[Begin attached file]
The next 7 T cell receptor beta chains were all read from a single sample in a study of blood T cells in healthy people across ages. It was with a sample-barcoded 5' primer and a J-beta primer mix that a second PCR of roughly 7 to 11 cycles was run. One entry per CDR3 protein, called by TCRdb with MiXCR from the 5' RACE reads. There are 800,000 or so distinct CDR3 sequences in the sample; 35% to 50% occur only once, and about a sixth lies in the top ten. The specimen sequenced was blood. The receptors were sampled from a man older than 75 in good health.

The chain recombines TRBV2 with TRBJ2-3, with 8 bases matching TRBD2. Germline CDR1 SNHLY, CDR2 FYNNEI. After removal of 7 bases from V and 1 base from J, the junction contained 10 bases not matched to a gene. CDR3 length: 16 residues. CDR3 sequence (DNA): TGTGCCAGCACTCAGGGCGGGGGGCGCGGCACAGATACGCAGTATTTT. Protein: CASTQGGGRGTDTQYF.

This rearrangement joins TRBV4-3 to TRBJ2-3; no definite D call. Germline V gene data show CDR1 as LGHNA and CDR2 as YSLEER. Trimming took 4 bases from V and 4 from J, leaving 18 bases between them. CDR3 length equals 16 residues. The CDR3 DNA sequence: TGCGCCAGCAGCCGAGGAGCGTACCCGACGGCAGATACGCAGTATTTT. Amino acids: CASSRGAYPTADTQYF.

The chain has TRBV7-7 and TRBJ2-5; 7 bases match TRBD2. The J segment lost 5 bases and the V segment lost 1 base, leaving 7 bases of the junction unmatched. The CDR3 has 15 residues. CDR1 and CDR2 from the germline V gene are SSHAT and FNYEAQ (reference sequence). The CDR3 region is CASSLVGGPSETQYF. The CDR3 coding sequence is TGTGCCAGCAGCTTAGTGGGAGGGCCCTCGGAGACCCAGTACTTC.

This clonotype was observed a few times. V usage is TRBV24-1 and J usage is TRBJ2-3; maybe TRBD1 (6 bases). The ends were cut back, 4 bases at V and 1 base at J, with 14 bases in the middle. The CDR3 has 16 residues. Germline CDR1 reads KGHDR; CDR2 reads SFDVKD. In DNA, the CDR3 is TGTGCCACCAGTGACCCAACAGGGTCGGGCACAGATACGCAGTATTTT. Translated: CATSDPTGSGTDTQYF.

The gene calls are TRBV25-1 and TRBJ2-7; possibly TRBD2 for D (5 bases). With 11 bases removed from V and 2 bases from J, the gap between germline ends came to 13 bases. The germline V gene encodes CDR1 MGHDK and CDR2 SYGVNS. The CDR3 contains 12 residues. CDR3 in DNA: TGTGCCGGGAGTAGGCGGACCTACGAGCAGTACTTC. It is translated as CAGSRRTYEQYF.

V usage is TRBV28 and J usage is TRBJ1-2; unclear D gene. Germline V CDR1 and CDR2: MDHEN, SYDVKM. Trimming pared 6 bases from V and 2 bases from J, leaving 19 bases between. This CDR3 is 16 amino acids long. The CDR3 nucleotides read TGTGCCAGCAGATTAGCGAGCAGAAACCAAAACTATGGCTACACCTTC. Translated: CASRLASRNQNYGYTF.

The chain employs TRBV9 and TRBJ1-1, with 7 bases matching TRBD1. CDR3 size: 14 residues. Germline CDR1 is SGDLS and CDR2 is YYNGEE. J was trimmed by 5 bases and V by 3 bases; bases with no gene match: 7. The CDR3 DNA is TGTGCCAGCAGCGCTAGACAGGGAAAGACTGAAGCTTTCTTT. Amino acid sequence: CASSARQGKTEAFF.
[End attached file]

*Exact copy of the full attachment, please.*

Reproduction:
The next 7 T cell receptor beta chains were all read from a single sample in a study of blood T cells in healthy people across ages. It was with a sample-barcoded 5' primer and a J-beta primer mix that a second PCR of roughly 7 to 11 cycles was run. One entry per CDR3 protein, called by TCRdb with MiXCR from the 5' RACE reads. There are 800,000 or so distinct CDR3 sequences in the sample; 35% to 50% occur only once, and about a sixth lies in the top ten. The specimen sequenced was blood. The receptors were sampled from a man older than 75 in good health.

The chain recombines TRBV2 with TRBJ2-3, with 8 bases matching TRBD2. Germline CDR1 SNHLY, CDR2 FYNNEI. After removal of 7 bases from V and 1 base from J, the junction contained 10 bases not matched to a gene. CDR3 length: 16 residues. CDR3 sequence (DNA): TGTGCCAGCACTCAGGGCGGGGGGCGCGGCACAGATACGCAGTATTTT. Protein: CASTQGGGRGTDTQYF.

This rearrangement joins TRBV4-3 to TRBJ2-3; no definite D call. Germline V gene data show CDR1 as LGHNA and CDR2 as YSLEER. Trimming took 4 bases from V and 4 from J, leaving 18 bases between them. CDR3 length equals 16 residues. The CDR3 DNA sequence: TGCGCCAGCAGCCGAGGAGCGTACCCGACGGCAGATACGCAGTATTTT. Amino acids: CASSRGAYPTADTQYF.

The chain has TRBV7-7 and TRBJ2-5; 7 bases match TRBD2. The J segment lost 5 bases and the V segment lost 1 base, leaving 7 bases of the junction unmatched. The CDR3 has 15 residues. CDR1 and CDR2 from the germline V gene are SSHAT and FNYEAQ (reference sequence). The CDR3 region is CASSLVGGPSETQYF. The CDR3 coding sequence is TGTGCCAGCAGCTTAGTGGGAGGGCCCTCGGAGACCCAGTACTTC.

This clonotype was observed a few times. V usage is TRBV24-1 and J usage is TRBJ2-3; maybe TRBD1 (6 bases). The ends were cut back, 4 bases at V and 1 base at J, with 14 bases in the middle. The CDR3 has 16 residues. Germline CDR1 reads KGHDR; CDR2 reads SFDVKD. In DNA, the CDR3 is TGTGCCACCAGTGACCCAACAGGGTCGGGCACAGATACGCAGTATTTT. Translated: CATSDPTGSGTDTQYF.

The gene calls are TRBV25-1 and TRBJ2-7; possibly TRBD2 for D (5 bases). With 11 bases removed from V and 2 bases from J, the gap between germline ends came to 13 bases. The germline V gene encodes CDR1 MGHDK and CDR2 SYGVNS. The CDR3 contains 12 residues. CDR3 in DNA: TGTGCCGGGAGTAGGCGGACCTACGAGCAGTACTTC. It is translated as CAGSRRTYEQYF.

V usage is TRBV28 and J usage is TRBJ1-2; unclear D gene. Germline V CDR1 and CDR2: MDHEN, SYDVKM. Trimming pared 6 bases from V and 2 bases from J, leaving 19 bases between. This CDR3 is 16 amino acids long. The CDR3 nucleotides read TGTGCCAGCAGATTAGCGAGCAGAAACCAAAACTATGGCTACACCTTC. Translated: CASRLASRNQNYGYTF.

The chain employs TRBV9 and TRBJ1-1, with 7 bases matching TRBD1. CDR3 size: 14 residues. Germline CDR1 is SGDLS and CDR2 is YYNGEE. J was trimmed by 5 bases and V by 3 bases; bases with no gene match: 7. The CDR3 DNA is TGTGCCAGCAGCGCTAGACAGGGAAAGACTGAAGCTTTCTTT. Amino acid sequence: CASSARQGKTEAFF.